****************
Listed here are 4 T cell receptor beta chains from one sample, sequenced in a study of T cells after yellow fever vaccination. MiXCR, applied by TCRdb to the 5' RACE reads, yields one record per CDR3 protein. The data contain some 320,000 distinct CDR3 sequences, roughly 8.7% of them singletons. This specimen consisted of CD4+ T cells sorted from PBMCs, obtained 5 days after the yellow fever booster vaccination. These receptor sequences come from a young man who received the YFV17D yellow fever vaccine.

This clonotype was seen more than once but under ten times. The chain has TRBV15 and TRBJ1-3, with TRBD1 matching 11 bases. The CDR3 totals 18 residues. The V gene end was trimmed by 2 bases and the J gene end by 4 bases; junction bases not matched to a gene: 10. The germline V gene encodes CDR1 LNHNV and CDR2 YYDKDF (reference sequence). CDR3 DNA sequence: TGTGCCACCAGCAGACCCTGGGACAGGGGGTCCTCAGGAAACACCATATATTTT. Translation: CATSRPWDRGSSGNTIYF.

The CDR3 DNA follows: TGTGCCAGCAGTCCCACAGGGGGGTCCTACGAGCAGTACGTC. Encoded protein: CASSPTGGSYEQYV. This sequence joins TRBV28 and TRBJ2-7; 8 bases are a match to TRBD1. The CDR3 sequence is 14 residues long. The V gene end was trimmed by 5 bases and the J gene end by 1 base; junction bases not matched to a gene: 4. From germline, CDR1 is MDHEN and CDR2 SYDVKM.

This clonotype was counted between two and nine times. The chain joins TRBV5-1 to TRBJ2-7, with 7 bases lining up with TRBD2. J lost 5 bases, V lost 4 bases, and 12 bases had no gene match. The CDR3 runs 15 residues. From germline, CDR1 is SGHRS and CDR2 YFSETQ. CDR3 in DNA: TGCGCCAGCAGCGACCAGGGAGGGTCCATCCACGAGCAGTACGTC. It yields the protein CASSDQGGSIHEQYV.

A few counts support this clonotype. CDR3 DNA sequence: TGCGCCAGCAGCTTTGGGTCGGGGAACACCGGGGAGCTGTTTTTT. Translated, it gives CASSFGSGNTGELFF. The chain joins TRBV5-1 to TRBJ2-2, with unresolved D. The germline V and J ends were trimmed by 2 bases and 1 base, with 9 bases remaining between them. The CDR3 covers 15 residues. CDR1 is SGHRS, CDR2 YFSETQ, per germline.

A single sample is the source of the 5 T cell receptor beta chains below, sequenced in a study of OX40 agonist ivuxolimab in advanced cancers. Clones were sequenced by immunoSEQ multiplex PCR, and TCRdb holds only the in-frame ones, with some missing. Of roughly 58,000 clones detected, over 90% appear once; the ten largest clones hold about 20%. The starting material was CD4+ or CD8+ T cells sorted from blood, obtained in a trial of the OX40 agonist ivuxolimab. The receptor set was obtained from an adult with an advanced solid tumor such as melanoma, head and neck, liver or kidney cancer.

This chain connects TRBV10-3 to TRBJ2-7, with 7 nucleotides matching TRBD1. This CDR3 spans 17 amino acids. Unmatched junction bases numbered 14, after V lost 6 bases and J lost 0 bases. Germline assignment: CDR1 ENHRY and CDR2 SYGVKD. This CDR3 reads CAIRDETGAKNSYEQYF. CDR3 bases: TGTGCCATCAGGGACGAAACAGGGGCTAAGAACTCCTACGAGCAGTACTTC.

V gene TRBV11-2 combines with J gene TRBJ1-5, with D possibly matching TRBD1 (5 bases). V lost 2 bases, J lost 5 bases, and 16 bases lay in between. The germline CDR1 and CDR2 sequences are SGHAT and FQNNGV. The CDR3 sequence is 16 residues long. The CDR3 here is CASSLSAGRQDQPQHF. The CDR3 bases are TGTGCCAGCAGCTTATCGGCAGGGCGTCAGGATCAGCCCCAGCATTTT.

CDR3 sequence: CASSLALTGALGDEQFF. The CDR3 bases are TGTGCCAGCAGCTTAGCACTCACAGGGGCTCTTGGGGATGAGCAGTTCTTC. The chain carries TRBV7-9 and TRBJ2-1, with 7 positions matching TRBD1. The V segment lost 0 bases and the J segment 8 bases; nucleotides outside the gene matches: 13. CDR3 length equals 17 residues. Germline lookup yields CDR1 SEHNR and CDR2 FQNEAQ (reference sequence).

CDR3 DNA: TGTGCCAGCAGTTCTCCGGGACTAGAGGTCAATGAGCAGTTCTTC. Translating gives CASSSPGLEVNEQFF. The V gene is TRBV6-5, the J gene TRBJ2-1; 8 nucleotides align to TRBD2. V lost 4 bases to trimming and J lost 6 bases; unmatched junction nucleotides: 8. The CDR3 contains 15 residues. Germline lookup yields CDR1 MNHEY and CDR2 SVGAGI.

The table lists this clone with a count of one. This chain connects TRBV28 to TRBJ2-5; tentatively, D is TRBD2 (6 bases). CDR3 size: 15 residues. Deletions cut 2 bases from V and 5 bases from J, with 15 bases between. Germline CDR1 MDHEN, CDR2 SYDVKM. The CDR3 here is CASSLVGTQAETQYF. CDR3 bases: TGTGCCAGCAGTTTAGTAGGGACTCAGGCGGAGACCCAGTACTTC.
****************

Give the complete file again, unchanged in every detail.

Listed here are 4 T cell receptor beta chains from one sample, sequenced in a study of T cells after yellow fever vaccination. MiXCR, applied by TCRdb to the 5' RACE reads, yields one record per CDR3 protein. The data contain some 320,000 distinct CDR3 sequences, roughly 8.7% of them singletons. This specimen consisted of CD4+ T cells sorted from PBMCs, obtained 5 days after the yellow fever booster vaccination. These receptor sequences come from a young man who received the YFV17D yellow fever vaccine.

This clonotype was seen more than once but under ten times. The chain has TRBV15 and TRBJ1-3, with TRBD1 matching 11 bases. The CDR3 totals 18 residues. The V gene end was trimmed by 2 bases and the J gene end by 4 bases; junction bases not matched to a gene: 10. The germline V gene encodes CDR1 LNHNV and CDR2 YYDKDF (reference sequence). CDR3 DNA sequence: TGTGCCACCAGCAGACCCTGGGACAGGGGGTCCTCAGGAAACACCATATATTTT. Translation: CATSRPWDRGSSGNTIYF.

The CDR3 DNA follows: TGTGCCAGCAGTCCCACAGGGGGGTCCTACGAGCAGTACGTC. Encoded protein: CASSPTGGSYEQYV. This sequence joins TRBV28 and TRBJ2-7; 8 bases are a match to TRBD1. The CDR3 sequence is 14 residues long. The V gene end was trimmed by 5 bases and the J gene end by 1 base; junction bases not matched to a gene: 4. From germline, CDR1 is MDHEN and CDR2 SYDVKM.

This clonotype was counted between two and nine times. The chain joins TRBV5-1 to TRBJ2-7, with 7 bases lining up with TRBD2. J lost 5 bases, V lost 4 bases, and 12 bases had no gene match. The CDR3 runs 15 residues. From germline, CDR1 is SGHRS and CDR2 YFSETQ. CDR3 in DNA: TGCGCCAGCAGCGACCAGGGAGGGTCCATCCACGAGCAGTACGTC. It yields the protein CASSDQGGSIHEQYV.

A few counts support this clonotype. CDR3 DNA sequence: TGCGCCAGCAGCTTTGGGTCGGGGAACACCGGGGAGCTGTTTTTT. Translated, it gives CASSFGSGNTGELFF. The chain joins TRBV5-1 to TRBJ2-2, with unresolved D. The germline V and J ends were trimmed by 2 bases and 1 base, with 9 bases remaining between them. The CDR3 covers 15 residues. CDR1 is SGHRS, CDR2 YFSETQ, per germline.

A single sample is the source of the 5 T cell receptor beta chains below, sequenced in a study of OX40 agonist ivuxolimab in advanced cancers. Clones were sequenced by immunoSEQ multiplex PCR, and TCRdb holds only the in-frame ones, with some missing. Of roughly 58,000 clones detected, over 90% appear once; the ten largest clones hold about 20%. The starting material was CD4+ or CD8+ T cells sorted from blood, obtained in a trial of the OX40 agonist ivuxolimab. The receptor set was obtained from an adult with an advanced solid tumor such as melanoma, head and neck, liver or kidney cancer.

This chain connects TRBV10-3 to TRBJ2-7, with 7 nucleotides matching TRBD1. This CDR3 spans 17 amino acids. Unmatched junction bases numbered 14, after V lost 6 bases and J lost 0 bases. Germline assignment: CDR1 ENHRY and CDR2 SYGVKD. This CDR3 reads CAIRDETGAKNSYEQYF. CDR3 bases: TGTGCCATCAGGGACGAAACAGGGGCTAAGAACTCCTACGAGCAGTACTTC.

V gene TRBV11-2 combines with J gene TRBJ1-5, with D possibly matching TRBD1 (5 bases). V lost 2 bases, J lost 5 bases, and 16 bases lay in between. The germline CDR1 and CDR2 sequences are SGHAT and FQNNGV. The CDR3 sequence is 16 residues long. The CDR3 here is CASSLSAGRQDQPQHF. The CDR3 bases are TGTGCCAGCAGCTTATCGGCAGGGCGTCAGGATCAGCCCCAGCATTTT.

CDR3 sequence: CASSLALTGALGDEQFF. The CDR3 bases are TGTGCCAGCAGCTTAGCACTCACAGGGGCTCTTGGGGATGAGCAGTTCTTC. The chain carries TRBV7-9 and TRBJ2-1, with 7 positions matching TRBD1. The V segment lost 0 bases and the J segment 8 bases; nucleotides outside the gene matches: 13. CDR3 length equals 17 residues. Germline lookup yields CDR1 SEHNR and CDR2 FQNEAQ (reference sequence).

CDR3 DNA: TGTGCCAGCAGTTCTCCGGGACTAGAGGTCAATGAGCAGTTCTTC. Translating gives CASSSPGLEVNEQFF. The V gene is TRBV6-5, the J gene TRBJ2-1; 8 nucleotides align to TRBD2. V lost 4 bases to trimming and J lost 6 bases; unmatched junction nucleotides: 8. The CDR3 contains 15 residues. Germline lookup yields CDR1 MNHEY and CDR2 SVGAGI.

The table lists this clone with a count of one. This chain connects TRBV28 to TRBJ2-5; tentatively, D is TRBD2 (6 bases). CDR3 size: 15 residues. Deletions cut 2 bases from V and 5 bases from J, with 15 bases between. Germline CDR1 MDHEN, CDR2 SYDVKM. The CDR3 here is CASSLVGTQAETQYF. CDR3 bases: TGTGCCAGCAGTTTAGTAGGGACTCAGGCGGAGACCCAGTACTTC.